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Comment Re:Not entirely sure (Score 1) 125

Why do think that violent and property crime will end? Most crime here is done by drunk people who don't think about consequences, then there's the other ones who are incapable of thinking of consequences due to mental damage or desperation and of course the well connected criminals who get the laws changed in their favour and/or have good lawyers.
You can keep locking up people, but the American experiment shows that doesn't keep crime down, At that locking people up and then denying them basic rights for the rest of their life probably makes crime worst. It does help with the current movement to fascism though and perhaps once the ovens are fired up, we can just get rid of the undesirables.

Comment Re:Hijacked! (Score 1) 303

It's physics, it's hard to dump 80MWs of heat in space and wishing won't change that. Invent a better way to extract electricity from nuclear fuel, perfect fusion, or use solar panels seem to be the current choices. It would be nice to have some breakthroughs, especially a reaction less drive that uses little power.

Comment Re:Hijacked! (Score 2) 303

The questions were already looked into back in the '60's, the math is pretty basic. Basically for a reactor in space, you need a heat dump and all that works in space is a radiator. I don't know the math but I'm pretty sure a radiator that can dump 80 MWs of heat would be very big. Same with a centrifuge, though there you can take shortcuts such as having 2 capsules connected by cable spinning around a central point or better connected to a central object such as a booster.
It's engineering on a very large scale, in space. $23 Billion would be a start just like the ISS is a start on learning how to build stuff in space, which turns out to be quite hard.
Just like the first ship building started out by building small boats and then scaling them up while doing lots of learning, space ships will be the same. Be nice to learn more about reactors in space (along with on the Moon and Mars) but we'll have to start small and then scale up.

Comment Re:Hijacked! (Score 3, Insightful) 303

1. A very powerful and long lasting power source. Think naval reactors or other self contained, compact reactors. We are talking 80 megawatts of power or more. The more the better.

Besides what the AC said about mass, you're talking about a 80 MW steam engine in space, you need water and you need a huge heat sink for a nuclear reactor, which is actually just a steam engine.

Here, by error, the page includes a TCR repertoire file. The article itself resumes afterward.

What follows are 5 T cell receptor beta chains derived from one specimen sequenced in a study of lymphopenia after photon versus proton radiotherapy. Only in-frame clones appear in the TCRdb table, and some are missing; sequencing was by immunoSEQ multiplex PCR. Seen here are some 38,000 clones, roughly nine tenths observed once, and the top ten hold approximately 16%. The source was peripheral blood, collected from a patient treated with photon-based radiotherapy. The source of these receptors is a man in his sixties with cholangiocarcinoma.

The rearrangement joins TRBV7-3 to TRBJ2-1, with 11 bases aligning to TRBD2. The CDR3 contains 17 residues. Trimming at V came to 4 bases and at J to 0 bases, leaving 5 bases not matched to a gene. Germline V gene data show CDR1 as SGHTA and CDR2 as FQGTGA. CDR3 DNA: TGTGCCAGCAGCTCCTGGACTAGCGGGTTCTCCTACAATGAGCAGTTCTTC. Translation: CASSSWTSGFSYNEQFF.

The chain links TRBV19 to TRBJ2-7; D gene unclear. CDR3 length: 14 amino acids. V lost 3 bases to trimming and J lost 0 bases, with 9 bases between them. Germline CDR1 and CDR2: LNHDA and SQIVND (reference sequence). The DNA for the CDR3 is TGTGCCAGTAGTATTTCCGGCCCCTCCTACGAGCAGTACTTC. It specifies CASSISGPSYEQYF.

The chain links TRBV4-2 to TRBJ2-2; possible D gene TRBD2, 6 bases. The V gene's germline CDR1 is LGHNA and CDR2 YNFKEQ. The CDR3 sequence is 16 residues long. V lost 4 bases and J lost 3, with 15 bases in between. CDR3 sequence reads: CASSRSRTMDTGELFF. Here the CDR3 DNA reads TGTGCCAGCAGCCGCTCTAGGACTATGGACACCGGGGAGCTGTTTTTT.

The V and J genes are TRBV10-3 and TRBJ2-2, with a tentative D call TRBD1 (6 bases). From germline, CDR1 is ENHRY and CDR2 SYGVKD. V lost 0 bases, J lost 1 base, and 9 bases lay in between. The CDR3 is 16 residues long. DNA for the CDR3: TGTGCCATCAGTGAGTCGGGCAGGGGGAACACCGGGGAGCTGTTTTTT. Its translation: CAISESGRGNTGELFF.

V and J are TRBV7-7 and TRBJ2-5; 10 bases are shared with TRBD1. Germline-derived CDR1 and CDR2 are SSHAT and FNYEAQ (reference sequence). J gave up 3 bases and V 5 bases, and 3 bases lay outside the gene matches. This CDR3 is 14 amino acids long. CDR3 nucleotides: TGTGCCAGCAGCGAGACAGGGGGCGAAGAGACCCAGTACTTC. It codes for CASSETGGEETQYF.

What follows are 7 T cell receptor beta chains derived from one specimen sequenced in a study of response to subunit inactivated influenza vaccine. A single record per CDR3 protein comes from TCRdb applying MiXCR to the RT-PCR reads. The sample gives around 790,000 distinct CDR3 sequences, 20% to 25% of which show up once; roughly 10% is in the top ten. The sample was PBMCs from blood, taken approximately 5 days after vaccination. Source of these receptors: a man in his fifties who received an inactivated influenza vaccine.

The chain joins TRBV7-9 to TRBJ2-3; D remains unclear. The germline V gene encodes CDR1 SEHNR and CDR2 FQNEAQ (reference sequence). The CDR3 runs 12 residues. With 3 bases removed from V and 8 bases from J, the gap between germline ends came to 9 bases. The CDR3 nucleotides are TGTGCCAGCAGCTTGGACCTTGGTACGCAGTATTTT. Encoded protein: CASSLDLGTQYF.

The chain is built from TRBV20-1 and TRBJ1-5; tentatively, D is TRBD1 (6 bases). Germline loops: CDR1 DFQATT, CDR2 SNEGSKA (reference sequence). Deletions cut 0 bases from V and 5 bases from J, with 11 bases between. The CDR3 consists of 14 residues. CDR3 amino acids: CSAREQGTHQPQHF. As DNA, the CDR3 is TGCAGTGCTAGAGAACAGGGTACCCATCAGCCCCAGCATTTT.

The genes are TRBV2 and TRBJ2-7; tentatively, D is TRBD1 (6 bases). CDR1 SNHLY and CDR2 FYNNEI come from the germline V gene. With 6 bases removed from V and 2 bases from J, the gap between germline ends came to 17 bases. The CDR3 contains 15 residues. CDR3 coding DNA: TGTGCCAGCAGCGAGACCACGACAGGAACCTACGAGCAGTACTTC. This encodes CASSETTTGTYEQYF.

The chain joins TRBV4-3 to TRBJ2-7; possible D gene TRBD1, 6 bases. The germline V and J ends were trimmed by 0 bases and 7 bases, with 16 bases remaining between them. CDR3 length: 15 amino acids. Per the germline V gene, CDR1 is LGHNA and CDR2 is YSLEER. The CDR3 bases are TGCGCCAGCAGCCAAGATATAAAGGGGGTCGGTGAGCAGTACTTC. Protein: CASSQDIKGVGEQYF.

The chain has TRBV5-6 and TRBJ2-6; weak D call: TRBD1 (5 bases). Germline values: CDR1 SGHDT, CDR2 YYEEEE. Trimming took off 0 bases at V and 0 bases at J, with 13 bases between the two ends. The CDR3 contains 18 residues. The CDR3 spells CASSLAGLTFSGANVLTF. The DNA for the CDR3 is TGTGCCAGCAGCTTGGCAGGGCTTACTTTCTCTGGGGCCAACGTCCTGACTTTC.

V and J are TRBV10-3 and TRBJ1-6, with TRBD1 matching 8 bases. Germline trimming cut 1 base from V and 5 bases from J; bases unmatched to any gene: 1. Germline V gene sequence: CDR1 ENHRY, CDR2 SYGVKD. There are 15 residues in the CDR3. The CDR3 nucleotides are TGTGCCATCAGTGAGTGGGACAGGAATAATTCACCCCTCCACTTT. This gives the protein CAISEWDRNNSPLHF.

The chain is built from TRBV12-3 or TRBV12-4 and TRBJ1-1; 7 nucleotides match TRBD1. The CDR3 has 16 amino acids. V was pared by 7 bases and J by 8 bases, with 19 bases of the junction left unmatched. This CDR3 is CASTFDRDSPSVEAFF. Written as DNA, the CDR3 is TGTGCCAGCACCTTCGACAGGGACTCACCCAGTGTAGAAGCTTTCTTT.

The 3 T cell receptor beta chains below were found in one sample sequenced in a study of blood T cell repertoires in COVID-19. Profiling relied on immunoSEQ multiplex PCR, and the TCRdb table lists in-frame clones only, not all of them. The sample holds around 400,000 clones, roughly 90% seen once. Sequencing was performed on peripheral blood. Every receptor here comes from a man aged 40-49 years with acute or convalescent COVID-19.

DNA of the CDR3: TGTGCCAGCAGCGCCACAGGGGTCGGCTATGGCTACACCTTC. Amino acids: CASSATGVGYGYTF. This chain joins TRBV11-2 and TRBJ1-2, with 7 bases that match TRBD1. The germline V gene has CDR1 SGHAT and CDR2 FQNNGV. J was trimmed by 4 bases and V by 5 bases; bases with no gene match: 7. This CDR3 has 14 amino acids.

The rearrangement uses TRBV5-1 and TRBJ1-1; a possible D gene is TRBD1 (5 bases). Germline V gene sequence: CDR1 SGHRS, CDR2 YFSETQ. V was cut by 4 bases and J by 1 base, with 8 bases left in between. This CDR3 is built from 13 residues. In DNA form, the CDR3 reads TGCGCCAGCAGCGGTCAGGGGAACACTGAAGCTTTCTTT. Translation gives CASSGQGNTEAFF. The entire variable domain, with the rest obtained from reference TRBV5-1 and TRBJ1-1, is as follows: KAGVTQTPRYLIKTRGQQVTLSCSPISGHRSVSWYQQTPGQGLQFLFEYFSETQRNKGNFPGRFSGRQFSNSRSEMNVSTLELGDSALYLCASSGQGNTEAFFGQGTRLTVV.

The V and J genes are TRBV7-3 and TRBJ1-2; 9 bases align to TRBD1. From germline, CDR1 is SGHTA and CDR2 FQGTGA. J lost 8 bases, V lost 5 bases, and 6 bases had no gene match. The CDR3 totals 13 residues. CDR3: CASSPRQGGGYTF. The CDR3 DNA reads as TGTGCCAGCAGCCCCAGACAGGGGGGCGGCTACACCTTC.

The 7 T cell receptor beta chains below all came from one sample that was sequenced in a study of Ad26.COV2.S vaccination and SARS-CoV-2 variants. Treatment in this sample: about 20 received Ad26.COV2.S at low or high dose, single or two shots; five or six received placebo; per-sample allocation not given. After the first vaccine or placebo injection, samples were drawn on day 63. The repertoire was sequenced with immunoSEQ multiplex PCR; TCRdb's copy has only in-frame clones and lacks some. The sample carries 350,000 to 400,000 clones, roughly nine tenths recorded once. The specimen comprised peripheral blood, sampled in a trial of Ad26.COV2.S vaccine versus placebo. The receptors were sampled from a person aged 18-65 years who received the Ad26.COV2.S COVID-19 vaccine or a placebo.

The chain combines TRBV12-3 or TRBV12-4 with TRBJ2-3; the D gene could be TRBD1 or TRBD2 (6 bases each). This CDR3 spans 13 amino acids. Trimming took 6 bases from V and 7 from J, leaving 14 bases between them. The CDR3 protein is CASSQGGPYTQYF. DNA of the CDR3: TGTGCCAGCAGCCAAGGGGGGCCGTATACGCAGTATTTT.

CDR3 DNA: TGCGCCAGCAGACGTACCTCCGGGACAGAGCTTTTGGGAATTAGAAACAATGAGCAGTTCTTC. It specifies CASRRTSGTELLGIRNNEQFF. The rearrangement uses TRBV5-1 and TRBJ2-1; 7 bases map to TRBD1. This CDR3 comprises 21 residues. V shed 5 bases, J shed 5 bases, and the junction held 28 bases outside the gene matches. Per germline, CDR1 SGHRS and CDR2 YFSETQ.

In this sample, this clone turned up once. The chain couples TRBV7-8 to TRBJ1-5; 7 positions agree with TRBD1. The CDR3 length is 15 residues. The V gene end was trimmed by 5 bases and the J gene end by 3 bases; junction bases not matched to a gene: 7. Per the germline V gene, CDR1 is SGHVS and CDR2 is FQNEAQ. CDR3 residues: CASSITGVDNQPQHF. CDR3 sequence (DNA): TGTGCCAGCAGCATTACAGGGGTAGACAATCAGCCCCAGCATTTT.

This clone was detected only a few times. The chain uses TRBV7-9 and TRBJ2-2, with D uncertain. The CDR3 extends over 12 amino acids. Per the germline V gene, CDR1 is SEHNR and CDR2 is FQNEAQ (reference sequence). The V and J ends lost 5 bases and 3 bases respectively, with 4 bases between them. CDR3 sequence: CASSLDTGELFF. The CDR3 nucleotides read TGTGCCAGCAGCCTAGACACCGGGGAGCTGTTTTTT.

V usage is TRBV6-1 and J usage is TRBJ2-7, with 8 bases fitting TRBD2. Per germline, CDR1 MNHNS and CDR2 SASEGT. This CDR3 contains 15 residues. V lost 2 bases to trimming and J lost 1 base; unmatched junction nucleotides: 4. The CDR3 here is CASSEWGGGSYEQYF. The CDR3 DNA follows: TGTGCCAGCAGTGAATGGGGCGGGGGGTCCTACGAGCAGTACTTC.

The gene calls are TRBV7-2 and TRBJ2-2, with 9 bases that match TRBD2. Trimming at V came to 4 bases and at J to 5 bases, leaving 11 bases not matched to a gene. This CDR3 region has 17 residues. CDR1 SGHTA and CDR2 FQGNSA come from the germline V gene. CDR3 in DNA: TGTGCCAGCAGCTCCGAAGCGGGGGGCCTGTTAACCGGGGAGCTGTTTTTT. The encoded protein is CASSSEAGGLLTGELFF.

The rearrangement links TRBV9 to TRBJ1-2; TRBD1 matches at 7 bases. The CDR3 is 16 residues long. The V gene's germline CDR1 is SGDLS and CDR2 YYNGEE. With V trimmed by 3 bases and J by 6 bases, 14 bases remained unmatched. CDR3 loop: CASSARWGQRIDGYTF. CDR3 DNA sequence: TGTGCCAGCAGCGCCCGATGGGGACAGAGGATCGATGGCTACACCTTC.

4. "Artificial" gravity. Actually, a huge centrifuge for the living/working quarters.

You might be unpleasantly surprised at how big a centrifuge has to be to generate a decent amount of centripetal force close to equally over the average persons 6 feet as well as to keep the sideways forces to a minimum.

5. Lastly...engines. Banks of ion engines, the infamous and yet to be proven EM drive, or who knows what else.

See number 1, how the hell are you going to power it as steam engines don't work that well in space.

Comment Re:whose fraud??? (Score 2) 188

No, the goal of copyright, at least in the English speaking part of the world, was, to quote the long title of the first modern copyright act,

An Act for the Encouragement of Learning, by Vesting the Copies of Printed Books in the Authors or Purchasers of such Copies, during the Times therein mentioned.

This is also reflected in the American Constitution, where the Arts & Sciences at the time meant education.
The lengths of copyright was also much shorter, but long enough for creators to recoup their time.
Meanwhile, right from the beginning, the Stationers or Publishers, were pushing for infinite copyright, claiming it was for the artists that they paid a pittance to for rights. They fought in the courts when the first copyrights ended and the courts ruled that copyright is not a common law right, so they bribed the legislatures to steal from the public domain.